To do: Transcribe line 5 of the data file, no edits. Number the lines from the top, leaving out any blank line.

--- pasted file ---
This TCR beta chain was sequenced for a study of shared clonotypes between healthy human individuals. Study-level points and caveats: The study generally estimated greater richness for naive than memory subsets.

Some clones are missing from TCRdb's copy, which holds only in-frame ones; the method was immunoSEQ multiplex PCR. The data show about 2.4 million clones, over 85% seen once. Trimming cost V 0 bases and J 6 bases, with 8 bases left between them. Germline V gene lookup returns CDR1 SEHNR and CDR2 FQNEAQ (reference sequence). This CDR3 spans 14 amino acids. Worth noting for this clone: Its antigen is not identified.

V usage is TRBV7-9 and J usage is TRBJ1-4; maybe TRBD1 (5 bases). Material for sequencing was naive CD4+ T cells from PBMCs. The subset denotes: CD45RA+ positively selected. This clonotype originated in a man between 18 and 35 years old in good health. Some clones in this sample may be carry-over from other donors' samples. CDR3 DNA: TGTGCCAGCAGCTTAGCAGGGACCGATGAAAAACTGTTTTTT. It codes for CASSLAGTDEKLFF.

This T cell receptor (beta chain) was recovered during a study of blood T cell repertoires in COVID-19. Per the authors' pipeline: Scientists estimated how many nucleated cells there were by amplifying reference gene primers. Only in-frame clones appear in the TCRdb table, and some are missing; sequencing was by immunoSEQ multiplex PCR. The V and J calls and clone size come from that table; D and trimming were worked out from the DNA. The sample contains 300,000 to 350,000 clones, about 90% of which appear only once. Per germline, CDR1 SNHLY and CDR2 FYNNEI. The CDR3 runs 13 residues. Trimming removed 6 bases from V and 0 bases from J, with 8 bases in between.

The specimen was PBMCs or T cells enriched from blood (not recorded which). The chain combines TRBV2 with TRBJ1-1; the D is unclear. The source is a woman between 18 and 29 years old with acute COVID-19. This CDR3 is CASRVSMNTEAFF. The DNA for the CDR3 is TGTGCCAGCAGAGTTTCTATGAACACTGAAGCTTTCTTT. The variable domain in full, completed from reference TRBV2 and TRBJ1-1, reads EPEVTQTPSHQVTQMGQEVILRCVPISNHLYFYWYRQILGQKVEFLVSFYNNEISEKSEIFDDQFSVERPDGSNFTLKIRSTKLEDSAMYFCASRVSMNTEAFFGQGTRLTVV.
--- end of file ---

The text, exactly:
The specimen was PBMCs or T cells enriched from blood (not recorded which). The chain combines TRBV2 with TRBJ1-1; the D is unclear. The source is a woman between 18 and 29 years old with acute COVID-19. This CDR3 is CASRVSMNTEAFF. The DNA for the CDR3 is TGTGCCAGCAGAGTTTCTATGAACACTGAAGCTTTCTTT. The variable domain in full, completed from reference TRBV2 and TRBJ1-1, reads EPEVTQTPSHQVTQMGQEVILRCVPISNHLYFYWYRQILGQKVEFLVSFYNNEISEKSEIFDDQFSVERPDGSNFTLKIRSTKLEDSAMYFCASRVSMNTEAFFGQGTRLTVV.